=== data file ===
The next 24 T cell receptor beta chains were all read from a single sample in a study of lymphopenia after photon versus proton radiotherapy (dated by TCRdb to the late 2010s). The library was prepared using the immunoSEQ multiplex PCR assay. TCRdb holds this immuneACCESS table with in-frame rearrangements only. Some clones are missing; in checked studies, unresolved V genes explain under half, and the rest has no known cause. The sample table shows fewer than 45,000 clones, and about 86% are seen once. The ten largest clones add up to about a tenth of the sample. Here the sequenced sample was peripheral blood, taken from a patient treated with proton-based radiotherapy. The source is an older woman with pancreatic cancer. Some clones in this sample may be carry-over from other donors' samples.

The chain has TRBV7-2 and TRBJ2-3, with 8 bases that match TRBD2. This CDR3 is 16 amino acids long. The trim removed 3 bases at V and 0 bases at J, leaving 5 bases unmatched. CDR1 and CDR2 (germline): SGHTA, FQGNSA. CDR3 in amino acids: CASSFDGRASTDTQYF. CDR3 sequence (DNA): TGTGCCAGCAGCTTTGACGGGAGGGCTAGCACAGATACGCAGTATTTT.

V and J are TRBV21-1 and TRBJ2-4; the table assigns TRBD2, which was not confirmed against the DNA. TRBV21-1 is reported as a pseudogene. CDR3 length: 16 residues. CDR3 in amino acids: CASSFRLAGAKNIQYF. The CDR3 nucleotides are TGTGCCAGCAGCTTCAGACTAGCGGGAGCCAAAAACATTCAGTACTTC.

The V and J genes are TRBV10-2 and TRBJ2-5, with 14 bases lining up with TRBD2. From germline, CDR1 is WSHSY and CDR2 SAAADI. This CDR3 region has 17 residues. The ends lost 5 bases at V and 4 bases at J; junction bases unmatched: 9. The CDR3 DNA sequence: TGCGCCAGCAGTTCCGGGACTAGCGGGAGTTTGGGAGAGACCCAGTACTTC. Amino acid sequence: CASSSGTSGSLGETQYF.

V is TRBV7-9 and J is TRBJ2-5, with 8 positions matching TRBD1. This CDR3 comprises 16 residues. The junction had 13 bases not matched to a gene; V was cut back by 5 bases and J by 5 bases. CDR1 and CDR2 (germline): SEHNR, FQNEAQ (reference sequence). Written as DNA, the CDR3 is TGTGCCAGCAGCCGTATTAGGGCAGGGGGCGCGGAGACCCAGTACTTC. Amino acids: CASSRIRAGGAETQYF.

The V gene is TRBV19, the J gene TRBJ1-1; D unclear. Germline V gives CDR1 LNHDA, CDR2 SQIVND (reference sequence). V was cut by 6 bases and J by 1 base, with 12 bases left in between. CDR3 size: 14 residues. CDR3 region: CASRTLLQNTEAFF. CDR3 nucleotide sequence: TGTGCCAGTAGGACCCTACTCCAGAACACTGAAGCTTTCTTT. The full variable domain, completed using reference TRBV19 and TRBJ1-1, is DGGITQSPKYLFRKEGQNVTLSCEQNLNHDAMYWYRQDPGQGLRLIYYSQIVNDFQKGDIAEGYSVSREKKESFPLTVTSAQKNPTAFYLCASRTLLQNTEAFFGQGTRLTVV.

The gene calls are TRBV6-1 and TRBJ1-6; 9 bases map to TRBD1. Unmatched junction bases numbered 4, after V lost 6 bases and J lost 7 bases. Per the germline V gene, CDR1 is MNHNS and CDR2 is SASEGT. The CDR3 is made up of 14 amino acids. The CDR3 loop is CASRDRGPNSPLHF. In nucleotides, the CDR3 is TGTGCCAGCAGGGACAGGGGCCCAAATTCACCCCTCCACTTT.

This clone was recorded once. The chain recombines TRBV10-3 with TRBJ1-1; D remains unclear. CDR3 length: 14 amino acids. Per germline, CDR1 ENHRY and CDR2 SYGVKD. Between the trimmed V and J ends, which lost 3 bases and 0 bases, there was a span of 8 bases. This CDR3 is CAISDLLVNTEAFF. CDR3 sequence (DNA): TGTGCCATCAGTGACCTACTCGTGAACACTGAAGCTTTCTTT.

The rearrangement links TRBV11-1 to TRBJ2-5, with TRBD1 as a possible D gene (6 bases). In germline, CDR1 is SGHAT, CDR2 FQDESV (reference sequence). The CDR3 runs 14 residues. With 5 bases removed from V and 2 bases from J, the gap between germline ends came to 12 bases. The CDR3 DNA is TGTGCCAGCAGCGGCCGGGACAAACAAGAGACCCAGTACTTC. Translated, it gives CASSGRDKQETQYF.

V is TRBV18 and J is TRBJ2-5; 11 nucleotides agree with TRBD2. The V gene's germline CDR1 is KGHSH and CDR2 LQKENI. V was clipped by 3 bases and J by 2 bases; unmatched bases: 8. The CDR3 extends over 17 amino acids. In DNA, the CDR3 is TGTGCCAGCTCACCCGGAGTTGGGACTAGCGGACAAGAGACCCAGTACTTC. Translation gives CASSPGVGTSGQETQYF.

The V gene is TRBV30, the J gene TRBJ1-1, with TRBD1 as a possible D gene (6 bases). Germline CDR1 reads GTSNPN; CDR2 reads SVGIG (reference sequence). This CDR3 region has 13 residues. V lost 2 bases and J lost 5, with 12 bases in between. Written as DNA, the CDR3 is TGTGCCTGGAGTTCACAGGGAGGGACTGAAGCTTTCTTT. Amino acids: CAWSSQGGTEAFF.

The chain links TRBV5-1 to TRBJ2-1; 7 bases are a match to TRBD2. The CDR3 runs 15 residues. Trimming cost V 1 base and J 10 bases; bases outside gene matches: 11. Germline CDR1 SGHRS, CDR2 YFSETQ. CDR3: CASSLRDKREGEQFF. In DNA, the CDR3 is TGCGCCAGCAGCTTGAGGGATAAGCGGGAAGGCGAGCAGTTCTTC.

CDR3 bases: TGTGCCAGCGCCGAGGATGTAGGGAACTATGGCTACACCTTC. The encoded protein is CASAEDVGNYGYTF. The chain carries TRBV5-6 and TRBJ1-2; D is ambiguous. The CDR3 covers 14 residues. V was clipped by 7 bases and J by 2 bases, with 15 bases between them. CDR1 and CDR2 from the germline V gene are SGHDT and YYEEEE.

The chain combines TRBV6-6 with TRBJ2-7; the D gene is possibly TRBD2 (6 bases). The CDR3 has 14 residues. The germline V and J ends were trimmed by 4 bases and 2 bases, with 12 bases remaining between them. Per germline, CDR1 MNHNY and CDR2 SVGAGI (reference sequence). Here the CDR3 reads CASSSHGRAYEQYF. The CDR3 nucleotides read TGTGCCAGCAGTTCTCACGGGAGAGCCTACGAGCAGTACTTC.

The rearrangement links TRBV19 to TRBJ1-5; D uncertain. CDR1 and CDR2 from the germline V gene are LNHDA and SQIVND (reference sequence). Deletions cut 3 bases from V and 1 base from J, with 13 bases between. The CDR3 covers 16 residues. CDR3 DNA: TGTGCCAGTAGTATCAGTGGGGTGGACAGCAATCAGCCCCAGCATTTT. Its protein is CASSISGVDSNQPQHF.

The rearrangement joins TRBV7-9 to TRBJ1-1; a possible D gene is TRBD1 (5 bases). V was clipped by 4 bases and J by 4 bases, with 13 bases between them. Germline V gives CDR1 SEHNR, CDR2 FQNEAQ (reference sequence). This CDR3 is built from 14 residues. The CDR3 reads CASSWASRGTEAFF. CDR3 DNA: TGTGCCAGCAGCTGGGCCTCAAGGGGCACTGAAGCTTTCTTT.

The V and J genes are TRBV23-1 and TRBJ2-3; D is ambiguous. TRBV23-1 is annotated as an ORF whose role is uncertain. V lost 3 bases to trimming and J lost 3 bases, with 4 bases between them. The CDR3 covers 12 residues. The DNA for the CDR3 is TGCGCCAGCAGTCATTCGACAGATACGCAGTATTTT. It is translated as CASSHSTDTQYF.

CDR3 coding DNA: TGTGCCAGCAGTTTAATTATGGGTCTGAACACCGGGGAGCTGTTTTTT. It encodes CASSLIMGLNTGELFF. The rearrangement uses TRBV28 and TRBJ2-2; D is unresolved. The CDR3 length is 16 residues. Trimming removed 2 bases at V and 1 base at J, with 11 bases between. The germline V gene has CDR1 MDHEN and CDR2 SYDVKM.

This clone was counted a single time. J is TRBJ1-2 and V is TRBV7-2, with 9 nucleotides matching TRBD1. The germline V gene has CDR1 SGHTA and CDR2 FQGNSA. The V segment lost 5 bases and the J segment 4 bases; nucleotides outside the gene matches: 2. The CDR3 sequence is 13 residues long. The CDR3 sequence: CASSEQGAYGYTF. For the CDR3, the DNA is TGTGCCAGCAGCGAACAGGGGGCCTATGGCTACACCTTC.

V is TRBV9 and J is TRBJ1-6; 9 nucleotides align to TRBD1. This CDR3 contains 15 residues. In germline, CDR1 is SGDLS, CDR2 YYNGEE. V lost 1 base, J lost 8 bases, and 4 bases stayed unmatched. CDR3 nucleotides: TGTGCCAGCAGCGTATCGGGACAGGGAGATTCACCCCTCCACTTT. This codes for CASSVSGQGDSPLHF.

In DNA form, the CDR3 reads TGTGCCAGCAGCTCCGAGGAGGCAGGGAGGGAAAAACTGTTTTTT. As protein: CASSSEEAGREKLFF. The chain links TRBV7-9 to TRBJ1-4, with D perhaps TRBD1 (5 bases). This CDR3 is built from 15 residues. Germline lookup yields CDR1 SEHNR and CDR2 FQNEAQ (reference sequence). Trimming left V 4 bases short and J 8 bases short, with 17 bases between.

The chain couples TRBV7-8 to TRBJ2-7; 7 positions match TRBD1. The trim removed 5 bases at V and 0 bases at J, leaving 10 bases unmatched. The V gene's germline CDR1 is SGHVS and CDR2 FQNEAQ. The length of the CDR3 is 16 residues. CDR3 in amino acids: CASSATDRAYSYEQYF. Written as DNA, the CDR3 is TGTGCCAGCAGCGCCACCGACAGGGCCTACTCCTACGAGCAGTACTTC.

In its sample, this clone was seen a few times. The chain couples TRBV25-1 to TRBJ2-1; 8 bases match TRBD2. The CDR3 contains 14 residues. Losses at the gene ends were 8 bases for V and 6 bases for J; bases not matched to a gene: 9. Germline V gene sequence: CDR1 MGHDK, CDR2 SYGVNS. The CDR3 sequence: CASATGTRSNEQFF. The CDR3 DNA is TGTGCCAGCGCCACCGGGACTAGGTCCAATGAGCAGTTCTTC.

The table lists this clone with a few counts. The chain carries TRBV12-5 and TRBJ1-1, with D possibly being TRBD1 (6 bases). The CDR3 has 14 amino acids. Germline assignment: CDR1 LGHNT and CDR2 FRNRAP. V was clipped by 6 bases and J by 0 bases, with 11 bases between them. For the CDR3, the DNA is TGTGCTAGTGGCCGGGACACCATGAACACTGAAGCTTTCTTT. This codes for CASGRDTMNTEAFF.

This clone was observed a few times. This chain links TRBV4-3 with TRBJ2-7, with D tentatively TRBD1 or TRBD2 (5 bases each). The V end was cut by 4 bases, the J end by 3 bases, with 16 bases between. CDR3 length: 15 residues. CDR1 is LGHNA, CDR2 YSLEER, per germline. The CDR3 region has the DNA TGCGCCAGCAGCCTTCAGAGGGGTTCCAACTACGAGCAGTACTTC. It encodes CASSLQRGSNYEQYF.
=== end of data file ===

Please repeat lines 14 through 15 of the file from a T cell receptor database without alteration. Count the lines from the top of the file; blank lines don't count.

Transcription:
The chain combines TRBV6-6 with TRBJ2-7; the D gene is possibly TRBD2 (6 bases). The CDR3 has 14 residues. The germline V and J ends were trimmed by 4 bases and 2 bases, with 12 bases remaining between them. Per germline, CDR1 MNHNY and CDR2 SVGAGI (reference sequence). Here the CDR3 reads CASSSHGRAYEQYF. The CDR3 nucleotides read TGTGCCAGCAGTTCTCACGGGAGAGCCTACGAGCAGTACTTC.

The rearrangement links TRBV19 to TRBJ1-5; D uncertain. CDR1 and CDR2 from the germline V gene are LNHDA and SQIVND (reference sequence). Deletions cut 3 bases from V and 1 base from J, with 13 bases between. The CDR3 covers 16 residues. CDR3 DNA: TGTGCCAGTAGTATCAGTGGGGTGGACAGCAATCAGCCCCAGCATTTT. Its protein is CASSISGVDSNQPQHF.